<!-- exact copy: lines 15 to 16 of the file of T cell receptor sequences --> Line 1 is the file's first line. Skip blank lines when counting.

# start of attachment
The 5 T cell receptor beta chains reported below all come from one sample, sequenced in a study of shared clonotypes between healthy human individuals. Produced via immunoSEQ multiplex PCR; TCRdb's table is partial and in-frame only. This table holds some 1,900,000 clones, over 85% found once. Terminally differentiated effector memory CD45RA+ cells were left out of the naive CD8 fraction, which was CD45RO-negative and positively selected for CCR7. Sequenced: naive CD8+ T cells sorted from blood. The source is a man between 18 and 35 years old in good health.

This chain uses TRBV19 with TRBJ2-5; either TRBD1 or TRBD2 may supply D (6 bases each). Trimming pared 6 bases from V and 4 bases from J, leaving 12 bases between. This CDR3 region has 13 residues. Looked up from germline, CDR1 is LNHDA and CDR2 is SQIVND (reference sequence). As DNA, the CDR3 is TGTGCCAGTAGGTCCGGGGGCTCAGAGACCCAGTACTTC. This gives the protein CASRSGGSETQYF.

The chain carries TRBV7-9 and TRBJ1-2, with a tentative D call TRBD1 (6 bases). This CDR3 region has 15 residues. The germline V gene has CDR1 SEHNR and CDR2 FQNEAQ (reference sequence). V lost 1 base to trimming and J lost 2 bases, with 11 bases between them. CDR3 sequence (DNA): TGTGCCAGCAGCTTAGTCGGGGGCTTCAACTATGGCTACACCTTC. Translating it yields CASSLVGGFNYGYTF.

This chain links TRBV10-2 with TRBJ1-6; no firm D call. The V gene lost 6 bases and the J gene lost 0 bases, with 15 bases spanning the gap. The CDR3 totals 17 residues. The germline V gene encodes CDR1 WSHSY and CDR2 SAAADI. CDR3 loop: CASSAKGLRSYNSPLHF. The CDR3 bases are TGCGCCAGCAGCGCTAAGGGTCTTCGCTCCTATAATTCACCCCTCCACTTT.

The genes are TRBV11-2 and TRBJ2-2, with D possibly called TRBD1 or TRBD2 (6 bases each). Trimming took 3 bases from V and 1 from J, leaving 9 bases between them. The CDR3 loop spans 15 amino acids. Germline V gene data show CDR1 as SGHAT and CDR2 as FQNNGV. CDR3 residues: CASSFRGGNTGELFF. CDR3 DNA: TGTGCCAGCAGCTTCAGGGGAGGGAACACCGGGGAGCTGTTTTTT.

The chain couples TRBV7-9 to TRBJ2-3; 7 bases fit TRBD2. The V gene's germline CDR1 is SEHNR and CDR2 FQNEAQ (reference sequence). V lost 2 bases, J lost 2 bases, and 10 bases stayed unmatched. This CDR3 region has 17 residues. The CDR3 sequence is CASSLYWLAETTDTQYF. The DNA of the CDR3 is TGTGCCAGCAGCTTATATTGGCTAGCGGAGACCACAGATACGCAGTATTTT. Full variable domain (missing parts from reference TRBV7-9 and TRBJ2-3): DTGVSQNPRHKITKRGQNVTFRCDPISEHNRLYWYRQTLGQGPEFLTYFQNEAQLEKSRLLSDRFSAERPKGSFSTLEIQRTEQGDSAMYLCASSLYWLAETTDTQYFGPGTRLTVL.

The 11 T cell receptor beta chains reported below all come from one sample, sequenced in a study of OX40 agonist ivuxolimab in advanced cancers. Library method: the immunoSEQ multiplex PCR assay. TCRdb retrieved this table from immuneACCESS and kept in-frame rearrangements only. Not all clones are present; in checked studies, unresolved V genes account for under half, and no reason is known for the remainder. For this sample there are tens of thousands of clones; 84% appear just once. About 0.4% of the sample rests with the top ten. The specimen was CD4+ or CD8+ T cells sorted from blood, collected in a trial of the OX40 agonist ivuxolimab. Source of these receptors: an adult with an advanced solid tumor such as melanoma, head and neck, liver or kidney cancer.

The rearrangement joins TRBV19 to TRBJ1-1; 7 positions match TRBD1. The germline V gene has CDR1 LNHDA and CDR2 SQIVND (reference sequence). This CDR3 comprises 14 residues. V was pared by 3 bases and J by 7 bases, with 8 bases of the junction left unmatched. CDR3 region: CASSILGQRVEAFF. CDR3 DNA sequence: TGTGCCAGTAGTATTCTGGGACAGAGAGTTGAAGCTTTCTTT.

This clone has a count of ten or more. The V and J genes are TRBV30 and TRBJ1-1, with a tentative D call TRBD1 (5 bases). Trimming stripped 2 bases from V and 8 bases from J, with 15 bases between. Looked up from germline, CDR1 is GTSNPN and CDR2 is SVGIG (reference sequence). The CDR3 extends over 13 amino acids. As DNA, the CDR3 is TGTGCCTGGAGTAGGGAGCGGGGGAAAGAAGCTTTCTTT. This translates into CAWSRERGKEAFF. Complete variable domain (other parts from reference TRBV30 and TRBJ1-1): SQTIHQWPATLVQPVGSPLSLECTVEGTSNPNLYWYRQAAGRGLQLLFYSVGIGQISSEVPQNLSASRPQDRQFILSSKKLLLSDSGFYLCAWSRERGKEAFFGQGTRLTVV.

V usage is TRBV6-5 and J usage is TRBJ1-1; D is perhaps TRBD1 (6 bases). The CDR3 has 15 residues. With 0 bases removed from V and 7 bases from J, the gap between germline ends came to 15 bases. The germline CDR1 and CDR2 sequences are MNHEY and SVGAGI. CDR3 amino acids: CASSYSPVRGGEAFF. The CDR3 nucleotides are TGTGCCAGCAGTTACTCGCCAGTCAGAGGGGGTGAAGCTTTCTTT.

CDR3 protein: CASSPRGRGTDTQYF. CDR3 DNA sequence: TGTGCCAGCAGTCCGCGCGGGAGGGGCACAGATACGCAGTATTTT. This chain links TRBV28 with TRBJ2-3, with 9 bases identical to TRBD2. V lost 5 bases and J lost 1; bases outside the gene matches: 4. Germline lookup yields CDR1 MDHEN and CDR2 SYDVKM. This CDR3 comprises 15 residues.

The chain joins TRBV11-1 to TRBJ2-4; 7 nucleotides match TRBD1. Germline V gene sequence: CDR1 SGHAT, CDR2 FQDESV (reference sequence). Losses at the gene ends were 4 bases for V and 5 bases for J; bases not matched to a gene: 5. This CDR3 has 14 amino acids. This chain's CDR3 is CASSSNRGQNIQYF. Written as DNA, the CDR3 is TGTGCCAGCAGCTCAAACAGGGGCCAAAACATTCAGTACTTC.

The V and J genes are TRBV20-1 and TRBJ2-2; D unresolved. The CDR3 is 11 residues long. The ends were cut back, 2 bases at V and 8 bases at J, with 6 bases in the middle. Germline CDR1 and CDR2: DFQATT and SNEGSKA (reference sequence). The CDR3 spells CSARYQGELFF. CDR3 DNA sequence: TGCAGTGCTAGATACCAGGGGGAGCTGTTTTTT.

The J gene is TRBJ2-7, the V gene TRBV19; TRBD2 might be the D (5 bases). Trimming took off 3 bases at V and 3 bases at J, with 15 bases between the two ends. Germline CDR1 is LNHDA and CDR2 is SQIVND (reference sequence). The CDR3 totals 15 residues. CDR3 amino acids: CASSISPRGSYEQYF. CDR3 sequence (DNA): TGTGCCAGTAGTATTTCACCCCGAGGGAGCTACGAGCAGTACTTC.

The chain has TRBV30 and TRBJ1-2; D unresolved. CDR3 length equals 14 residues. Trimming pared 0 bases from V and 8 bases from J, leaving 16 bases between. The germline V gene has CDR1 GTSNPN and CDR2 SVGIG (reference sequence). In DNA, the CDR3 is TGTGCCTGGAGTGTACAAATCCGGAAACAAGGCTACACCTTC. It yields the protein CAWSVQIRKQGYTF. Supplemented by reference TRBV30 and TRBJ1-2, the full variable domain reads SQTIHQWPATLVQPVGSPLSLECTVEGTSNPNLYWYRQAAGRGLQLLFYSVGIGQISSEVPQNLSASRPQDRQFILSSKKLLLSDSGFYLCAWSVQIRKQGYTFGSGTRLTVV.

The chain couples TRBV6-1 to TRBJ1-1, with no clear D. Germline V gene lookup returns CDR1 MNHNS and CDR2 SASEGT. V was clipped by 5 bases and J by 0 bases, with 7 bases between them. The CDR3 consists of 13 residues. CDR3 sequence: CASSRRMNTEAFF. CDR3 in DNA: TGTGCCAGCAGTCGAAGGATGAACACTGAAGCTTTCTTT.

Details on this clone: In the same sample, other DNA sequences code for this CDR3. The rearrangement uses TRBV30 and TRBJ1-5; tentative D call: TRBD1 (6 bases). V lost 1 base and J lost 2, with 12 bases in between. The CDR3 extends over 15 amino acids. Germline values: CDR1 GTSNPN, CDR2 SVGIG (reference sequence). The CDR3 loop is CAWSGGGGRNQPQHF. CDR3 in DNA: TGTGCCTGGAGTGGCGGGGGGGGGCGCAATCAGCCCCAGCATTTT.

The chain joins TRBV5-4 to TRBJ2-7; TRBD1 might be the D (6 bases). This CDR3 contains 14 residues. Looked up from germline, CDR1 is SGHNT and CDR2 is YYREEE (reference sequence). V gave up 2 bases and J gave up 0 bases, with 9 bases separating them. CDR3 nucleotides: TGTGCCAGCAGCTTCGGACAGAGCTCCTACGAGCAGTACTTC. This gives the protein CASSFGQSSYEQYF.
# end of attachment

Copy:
The chain has TRBV30 and TRBJ1-2; D unresolved. CDR3 length equals 14 residues. Trimming pared 0 bases from V and 8 bases from J, leaving 16 bases between. The germline V gene has CDR1 GTSNPN and CDR2 SVGIG (reference sequence). In DNA, the CDR3 is TGTGCCTGGAGTGTACAAATCCGGAAACAAGGCTACACCTTC. It yields the protein CAWSVQIRKQGYTF. Supplemented by reference TRBV30 and TRBJ1-2, the full variable domain reads SQTIHQWPATLVQPVGSPLSLECTVEGTSNPNLYWYRQAAGRGLQLLFYSVGIGQISSEVPQNLSASRPQDRQFILSSKKLLLSDSGFYLCAWSVQIRKQGYTFGSGTRLTVV.

The chain couples TRBV6-1 to TRBJ1-1, with no clear D. Germline V gene lookup returns CDR1 MNHNS and CDR2 SASEGT. V was clipped by 5 bases and J by 0 bases, with 7 bases between them. The CDR3 consists of 13 residues. CDR3 sequence: CASSRRMNTEAFF. CDR3 in DNA: TGTGCCAGCAGTCGAAGGATGAACACTGAAGCTTTCTTT.